Sprain and Renne used argon-argon dating, a method widely used to determine the ages of rocks, whether they’re thousands or billions of years old, to determine the age of ash layers above and below the sediment layer recording the last reversal. These dates were confirmed by their colleague and former UC Berkeley postdoctoral fellow Sebastien Nomade of the Laboratory of Environmental and Climate Sciences in Gif-Sur-Yvette, France.
Because the lake sediments were deposited at a high and steady rate over a 10,000-year period, the team was able to interpolate the date of the layer showing the magnetic reversal, called the Matuyama-Brunhes transition, at approximately 786,000 years ago. This date is far more precise than that from previous studies, which placed the reversal between 770,000 and 795,000 years ago.
“What’s incredible is that you go from reverse polarity to a field that is normal with essentially nothing in between, which means it had to have happened very quickly, probably in less than 100 years,” said Renne. “We don’t know whether the next reversal will occur as suddenly as this one did, but we also don’t know that it won’t.”
Unstable magnetic field preceded 180-degree flip
Whether or not the new finding spells trouble for modern civilization, it likely will help researchers understand how and why Earth’s magnetic field episodically reverses polarity, Renne said.
The magnetic record the Italian-led team obtained shows that the sudden 180-degree flip of the field was preceded by a period of instability that spanned more than 6,000 years. The instability included two intervals of low magnetic field strength that lasted about 2,000 years each. Rapid changes in field orientations may have occurred within the first interval of low strength. The full magnetic polarity reversal — that is, the final and very rapid flip to what the field is today — happened toward the end of the most recent interval of low field strength.
Renne is continuing his collaboration with the Italian-French team to correlate the lake record with past climate change.
Reference: L. Sagnotti, G. Scardia, B. Giaccio, J. C. Liddicoat, S. Nomade, P. R. Renne, C. J. Sprain. Extremely rapid directional change during Matuyama-Brunhes geomagnetic polarity reversal. Geophysical Journal International, 2014; 199 (2): 1110 DOI: 10.1093/gji/ggu287
They’re the oldest identified fossils displaying the creature in stages of pre-metamorphosis and metamorphosis.
“Among animals with backbones, everything, including us, evolved from jawless fishes,” said Desui Miao, University of Kansas Biodiversity Institute collection manager, who co-authored today’s PNAS paper. “To understand the whole arc of vertebrate evolution, we need to know these animals. The biology of the lamprey holds a molecular clock to date when many evolutionary events occurred.”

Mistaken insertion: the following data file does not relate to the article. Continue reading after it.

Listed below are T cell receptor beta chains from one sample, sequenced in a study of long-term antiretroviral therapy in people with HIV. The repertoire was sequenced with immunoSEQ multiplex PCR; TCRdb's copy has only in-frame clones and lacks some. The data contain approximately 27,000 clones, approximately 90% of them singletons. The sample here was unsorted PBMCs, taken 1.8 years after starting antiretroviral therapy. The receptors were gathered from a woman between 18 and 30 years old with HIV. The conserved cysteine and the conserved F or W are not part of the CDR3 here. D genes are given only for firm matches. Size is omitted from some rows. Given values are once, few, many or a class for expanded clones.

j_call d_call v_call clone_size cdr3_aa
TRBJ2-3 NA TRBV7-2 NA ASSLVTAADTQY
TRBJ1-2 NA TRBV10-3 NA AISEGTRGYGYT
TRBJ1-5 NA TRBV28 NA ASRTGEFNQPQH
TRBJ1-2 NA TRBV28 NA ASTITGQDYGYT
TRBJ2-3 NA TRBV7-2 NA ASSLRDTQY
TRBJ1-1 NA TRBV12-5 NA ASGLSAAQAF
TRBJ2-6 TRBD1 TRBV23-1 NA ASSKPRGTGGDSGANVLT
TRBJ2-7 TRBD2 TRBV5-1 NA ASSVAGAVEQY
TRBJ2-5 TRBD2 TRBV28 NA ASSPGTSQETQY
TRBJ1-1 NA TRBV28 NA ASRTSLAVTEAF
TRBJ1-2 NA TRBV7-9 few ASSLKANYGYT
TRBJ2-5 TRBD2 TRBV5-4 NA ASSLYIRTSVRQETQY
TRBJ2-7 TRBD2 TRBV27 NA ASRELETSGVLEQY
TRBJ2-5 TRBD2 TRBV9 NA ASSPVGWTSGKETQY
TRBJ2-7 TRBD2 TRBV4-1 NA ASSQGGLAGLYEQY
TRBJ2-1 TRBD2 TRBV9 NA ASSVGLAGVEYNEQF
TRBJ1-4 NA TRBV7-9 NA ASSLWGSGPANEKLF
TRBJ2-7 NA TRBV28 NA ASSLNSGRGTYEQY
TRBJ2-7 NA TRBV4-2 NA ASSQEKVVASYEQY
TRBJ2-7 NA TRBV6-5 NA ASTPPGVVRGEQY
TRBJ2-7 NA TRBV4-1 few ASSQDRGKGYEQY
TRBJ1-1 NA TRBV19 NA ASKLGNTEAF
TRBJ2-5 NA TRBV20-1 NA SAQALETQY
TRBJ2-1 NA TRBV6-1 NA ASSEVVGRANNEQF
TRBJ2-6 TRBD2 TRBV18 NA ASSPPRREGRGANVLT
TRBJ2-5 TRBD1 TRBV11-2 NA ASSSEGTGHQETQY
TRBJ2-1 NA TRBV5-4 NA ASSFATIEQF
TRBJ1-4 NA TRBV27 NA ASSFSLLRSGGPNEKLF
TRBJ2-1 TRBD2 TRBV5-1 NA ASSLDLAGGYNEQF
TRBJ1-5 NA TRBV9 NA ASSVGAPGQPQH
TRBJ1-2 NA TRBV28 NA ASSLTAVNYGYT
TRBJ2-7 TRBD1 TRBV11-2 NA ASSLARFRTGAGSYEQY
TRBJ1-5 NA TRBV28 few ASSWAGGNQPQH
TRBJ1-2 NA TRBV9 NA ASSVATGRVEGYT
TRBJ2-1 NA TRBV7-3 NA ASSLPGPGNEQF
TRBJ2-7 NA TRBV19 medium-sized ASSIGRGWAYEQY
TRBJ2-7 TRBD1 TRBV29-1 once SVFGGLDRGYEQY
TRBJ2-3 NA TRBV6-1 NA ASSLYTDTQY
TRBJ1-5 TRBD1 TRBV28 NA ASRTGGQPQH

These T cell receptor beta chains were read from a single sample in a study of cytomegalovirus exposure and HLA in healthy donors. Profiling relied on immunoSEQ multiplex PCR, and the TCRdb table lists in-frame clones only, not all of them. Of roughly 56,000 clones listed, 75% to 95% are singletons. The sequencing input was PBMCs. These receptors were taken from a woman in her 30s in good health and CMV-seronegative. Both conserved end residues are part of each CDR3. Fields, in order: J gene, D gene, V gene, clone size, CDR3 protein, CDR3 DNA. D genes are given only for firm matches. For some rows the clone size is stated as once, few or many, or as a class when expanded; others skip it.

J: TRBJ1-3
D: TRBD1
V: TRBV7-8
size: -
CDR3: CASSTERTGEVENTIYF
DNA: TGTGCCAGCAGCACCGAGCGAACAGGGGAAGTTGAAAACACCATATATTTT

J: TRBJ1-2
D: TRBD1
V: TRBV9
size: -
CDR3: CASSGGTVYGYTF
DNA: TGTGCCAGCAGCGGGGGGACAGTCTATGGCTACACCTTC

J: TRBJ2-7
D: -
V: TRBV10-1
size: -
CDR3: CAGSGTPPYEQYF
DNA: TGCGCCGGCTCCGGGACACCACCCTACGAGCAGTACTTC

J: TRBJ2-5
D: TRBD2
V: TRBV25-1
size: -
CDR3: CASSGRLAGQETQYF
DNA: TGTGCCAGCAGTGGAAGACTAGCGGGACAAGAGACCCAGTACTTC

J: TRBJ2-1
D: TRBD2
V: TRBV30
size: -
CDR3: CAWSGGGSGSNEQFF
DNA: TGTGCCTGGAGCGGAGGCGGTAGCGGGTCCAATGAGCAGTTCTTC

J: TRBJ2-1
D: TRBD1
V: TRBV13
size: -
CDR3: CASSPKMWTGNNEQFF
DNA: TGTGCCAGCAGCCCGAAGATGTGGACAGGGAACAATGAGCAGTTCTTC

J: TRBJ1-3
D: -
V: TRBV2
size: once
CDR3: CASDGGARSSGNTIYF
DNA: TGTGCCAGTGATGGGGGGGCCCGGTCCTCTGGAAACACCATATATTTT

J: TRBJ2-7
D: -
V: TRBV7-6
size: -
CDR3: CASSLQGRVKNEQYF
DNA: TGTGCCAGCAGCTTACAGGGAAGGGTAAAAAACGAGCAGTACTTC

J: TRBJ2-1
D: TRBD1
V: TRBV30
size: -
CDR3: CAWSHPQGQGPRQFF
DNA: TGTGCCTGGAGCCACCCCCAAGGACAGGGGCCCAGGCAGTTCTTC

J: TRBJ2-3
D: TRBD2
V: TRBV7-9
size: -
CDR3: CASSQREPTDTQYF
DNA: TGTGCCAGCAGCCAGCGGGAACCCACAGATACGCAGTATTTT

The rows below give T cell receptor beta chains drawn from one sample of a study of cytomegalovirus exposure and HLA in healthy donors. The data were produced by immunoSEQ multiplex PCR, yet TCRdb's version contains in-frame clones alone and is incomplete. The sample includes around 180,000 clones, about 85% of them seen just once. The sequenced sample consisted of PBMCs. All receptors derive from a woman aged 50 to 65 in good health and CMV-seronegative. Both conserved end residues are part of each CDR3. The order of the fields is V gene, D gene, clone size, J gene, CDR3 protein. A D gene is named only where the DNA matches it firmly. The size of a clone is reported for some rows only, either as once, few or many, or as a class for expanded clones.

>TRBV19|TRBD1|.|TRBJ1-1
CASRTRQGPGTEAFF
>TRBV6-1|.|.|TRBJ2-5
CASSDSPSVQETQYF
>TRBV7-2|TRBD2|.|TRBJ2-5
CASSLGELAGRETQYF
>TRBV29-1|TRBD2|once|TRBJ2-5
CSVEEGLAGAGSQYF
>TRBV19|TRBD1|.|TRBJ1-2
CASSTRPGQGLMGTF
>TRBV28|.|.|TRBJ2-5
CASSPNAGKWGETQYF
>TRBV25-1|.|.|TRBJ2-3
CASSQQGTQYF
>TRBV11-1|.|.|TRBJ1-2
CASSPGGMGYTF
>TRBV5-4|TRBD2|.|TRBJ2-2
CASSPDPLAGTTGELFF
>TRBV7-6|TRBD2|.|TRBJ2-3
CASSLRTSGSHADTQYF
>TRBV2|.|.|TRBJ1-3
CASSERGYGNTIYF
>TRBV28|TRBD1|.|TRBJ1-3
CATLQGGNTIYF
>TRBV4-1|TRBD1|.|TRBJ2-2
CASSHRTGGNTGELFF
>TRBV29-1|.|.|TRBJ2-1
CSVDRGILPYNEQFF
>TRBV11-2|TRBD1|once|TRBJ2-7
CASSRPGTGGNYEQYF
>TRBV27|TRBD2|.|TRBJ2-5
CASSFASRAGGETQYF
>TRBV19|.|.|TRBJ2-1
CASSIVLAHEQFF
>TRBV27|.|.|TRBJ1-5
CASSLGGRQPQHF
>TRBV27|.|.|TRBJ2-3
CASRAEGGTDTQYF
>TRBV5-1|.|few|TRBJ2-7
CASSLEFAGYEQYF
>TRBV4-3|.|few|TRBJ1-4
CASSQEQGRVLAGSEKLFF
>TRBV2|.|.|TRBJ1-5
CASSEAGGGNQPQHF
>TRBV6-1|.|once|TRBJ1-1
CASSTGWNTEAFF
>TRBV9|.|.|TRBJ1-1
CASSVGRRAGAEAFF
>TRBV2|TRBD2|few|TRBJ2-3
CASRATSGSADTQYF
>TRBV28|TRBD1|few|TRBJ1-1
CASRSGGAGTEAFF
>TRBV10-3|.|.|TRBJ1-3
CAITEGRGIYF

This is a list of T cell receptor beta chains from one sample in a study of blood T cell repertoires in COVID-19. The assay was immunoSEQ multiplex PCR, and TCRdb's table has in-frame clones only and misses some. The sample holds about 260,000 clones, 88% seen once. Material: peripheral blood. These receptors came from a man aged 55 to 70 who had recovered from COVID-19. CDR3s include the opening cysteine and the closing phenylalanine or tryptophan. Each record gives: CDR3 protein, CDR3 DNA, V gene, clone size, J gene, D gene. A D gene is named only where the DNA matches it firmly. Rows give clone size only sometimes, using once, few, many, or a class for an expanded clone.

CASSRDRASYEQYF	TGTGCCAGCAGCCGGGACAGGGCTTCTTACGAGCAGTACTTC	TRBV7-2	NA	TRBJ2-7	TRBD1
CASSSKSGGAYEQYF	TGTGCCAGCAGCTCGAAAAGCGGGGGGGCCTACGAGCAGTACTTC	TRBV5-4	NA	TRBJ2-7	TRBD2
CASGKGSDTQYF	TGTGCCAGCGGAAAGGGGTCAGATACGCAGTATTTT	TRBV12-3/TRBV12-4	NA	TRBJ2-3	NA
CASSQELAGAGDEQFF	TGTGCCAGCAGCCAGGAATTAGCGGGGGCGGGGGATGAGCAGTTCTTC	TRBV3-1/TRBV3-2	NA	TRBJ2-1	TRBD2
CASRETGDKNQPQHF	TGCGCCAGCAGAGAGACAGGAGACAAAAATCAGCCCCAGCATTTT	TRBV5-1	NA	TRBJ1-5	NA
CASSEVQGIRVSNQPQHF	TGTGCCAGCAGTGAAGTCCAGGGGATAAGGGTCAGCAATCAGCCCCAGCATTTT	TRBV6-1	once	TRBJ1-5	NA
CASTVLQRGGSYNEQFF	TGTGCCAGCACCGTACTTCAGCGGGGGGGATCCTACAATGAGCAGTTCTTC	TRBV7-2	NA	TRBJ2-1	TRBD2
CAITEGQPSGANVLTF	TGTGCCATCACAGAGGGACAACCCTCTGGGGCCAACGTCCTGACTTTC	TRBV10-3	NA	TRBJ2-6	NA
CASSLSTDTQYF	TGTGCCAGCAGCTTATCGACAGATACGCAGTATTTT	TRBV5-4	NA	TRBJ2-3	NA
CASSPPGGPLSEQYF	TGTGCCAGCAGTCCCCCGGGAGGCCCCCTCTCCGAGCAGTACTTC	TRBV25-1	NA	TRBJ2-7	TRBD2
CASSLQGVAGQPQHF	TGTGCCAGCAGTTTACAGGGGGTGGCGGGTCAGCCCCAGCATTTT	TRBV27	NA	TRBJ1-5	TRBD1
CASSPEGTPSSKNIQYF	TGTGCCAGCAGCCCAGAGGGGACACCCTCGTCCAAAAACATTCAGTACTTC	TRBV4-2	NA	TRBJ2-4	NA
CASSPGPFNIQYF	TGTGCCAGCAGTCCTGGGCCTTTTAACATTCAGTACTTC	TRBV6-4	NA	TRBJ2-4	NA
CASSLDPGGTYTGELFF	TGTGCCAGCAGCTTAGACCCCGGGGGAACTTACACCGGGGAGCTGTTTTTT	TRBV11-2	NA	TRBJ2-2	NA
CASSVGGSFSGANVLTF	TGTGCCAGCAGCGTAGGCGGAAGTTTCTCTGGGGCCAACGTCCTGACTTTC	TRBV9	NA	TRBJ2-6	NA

Miao said features of the human body come from the jawless fishes, such as the lamprey, a slowly evolving organism — often parasitic — which has inhabited Earth at least since the Devonian, about 400 million years ago.
“For example, a jawless fish such as a lamprey has seven pairs of gill arches, and the anterior pair of these gill arches evolved into our upper and lower jaws,” he said. “Our middle ear bones? They come from the same pair of gill arches.”
Indeed, lamprey evolution sheds light on the development of all animals with a backbone. Because of this, scientists have yearned to discover more history about the stages of the aquatic creature’s three-phased life cycle.
However, lamprey larvae are small and soft, thus seldom fossilized.
“They just don’t have hard parts,” Miao said. “Even fully developed fossil lampreys are rare because they lack skeletons. Most fossil fishes are bony fishes — fish we eat and leave bones on the plate. But lampreys don’t have bones or teeth that can be preserved as fossils.”
Fortunately, during the lush Lower Cretaceous era, freshwater lakes covered Inner Mongolia. These waters were chock-full with the ancestors of today’s lampreys, and many fossils became beautifully preserved in a layer of late-Cretaceous shale, including larvae.
“This type of rock preserves very fine details of fossils,” Miao said. “The same rock preserved evidence of dinosaur feathers from this era. The lamprey larvae were found by local people and some by our Chinese colleagues who specialize in early fishes.”